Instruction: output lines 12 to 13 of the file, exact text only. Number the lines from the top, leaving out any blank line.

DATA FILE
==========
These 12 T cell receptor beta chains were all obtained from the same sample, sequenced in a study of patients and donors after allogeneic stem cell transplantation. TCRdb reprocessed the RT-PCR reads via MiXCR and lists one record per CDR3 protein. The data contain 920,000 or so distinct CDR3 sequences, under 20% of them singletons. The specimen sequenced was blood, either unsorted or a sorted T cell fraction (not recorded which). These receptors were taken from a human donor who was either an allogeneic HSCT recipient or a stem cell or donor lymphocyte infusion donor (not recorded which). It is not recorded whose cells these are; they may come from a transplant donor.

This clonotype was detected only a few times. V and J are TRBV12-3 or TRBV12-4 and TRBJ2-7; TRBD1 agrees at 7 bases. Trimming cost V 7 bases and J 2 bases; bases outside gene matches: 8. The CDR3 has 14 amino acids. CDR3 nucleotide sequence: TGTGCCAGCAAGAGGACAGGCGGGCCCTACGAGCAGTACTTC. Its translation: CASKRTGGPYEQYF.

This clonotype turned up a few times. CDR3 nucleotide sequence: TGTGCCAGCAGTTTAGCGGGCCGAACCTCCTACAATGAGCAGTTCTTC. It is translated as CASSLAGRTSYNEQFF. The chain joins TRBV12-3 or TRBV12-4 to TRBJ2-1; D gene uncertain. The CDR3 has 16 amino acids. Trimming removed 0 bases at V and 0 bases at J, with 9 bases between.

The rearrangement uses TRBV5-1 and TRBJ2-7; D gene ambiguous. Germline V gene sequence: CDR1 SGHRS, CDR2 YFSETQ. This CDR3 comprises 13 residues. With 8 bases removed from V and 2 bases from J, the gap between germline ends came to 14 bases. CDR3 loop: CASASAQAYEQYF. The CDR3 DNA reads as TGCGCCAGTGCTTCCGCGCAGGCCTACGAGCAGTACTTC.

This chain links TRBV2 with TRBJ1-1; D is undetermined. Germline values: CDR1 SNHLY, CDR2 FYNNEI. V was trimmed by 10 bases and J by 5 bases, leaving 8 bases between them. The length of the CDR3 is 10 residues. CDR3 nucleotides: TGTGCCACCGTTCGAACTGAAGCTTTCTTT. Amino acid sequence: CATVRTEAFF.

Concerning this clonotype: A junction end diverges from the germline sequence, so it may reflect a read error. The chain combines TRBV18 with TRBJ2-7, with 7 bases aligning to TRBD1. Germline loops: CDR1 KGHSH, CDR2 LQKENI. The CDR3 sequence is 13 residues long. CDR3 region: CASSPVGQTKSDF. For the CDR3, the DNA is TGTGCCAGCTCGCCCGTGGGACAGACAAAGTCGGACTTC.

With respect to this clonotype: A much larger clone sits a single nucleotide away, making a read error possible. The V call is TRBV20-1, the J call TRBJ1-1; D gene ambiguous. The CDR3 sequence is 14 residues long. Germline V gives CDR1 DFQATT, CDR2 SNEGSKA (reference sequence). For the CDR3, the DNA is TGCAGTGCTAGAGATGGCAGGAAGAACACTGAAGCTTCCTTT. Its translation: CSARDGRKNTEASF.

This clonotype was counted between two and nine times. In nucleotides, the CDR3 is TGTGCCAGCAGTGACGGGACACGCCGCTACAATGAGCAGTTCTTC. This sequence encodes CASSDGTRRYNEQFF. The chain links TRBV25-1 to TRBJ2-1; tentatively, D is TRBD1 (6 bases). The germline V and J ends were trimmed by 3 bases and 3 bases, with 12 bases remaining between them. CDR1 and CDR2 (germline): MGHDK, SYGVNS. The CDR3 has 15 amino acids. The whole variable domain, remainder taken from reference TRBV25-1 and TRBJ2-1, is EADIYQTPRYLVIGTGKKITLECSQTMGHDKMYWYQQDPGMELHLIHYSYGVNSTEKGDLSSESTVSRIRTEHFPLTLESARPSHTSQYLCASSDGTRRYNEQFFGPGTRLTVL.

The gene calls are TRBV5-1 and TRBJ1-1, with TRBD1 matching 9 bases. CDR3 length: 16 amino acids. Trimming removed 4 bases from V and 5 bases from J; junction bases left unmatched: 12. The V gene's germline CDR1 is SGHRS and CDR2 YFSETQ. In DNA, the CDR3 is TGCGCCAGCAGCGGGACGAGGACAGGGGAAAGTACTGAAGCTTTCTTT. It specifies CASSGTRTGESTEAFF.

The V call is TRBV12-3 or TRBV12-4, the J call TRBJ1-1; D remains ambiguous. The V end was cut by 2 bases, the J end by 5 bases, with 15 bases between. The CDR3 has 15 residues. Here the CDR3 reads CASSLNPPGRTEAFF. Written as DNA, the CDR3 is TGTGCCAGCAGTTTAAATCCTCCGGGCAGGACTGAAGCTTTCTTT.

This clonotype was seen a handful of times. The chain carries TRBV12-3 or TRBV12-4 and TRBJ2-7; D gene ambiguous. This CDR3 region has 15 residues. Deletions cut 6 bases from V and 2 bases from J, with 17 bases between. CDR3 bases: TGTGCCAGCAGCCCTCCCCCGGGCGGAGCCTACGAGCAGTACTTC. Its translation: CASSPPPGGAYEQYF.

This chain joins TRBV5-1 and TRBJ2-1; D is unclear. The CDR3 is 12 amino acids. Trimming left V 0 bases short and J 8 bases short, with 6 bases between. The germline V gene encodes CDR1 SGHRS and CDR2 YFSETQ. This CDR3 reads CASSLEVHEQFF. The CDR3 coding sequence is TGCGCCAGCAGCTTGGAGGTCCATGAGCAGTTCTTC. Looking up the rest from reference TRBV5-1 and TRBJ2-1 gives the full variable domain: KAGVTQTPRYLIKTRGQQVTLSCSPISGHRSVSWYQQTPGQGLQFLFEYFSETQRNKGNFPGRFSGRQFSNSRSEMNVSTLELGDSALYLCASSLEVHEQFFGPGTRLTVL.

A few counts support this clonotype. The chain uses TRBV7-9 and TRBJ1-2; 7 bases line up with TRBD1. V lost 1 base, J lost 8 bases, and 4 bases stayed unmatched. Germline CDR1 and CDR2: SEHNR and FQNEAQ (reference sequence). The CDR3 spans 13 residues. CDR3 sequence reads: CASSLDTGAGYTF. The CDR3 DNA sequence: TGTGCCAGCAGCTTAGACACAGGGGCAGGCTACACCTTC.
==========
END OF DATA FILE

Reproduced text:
This chain joins TRBV5-1 and TRBJ2-1; D is unclear. The CDR3 is 12 amino acids. Trimming left V 0 bases short and J 8 bases short, with 6 bases between. The germline V gene encodes CDR1 SGHRS and CDR2 YFSETQ. This CDR3 reads CASSLEVHEQFF. The CDR3 coding sequence is TGCGCCAGCAGCTTGGAGGTCCATGAGCAGTTCTTC. Looking up the rest from reference TRBV5-1 and TRBJ2-1 gives the full variable domain: KAGVTQTPRYLIKTRGQQVTLSCSPISGHRSVSWYQQTPGQGLQFLFEYFSETQRNKGNFPGRFSGRQFSNSRSEMNVSTLELGDSALYLCASSLEVHEQFFGPGTRLTVL.

A few counts support this clonotype. The chain uses TRBV7-9 and TRBJ1-2; 7 bases line up with TRBD1. V lost 1 base, J lost 8 bases, and 4 bases stayed unmatched. Germline CDR1 and CDR2: SEHNR and FQNEAQ (reference sequence). The CDR3 spans 13 residues. CDR3 sequence reads: CASSLDTGAGYTF. The CDR3 DNA sequence: TGTGCCAGCAGCTTAGACACAGGGGCAGGCTACACCTTC.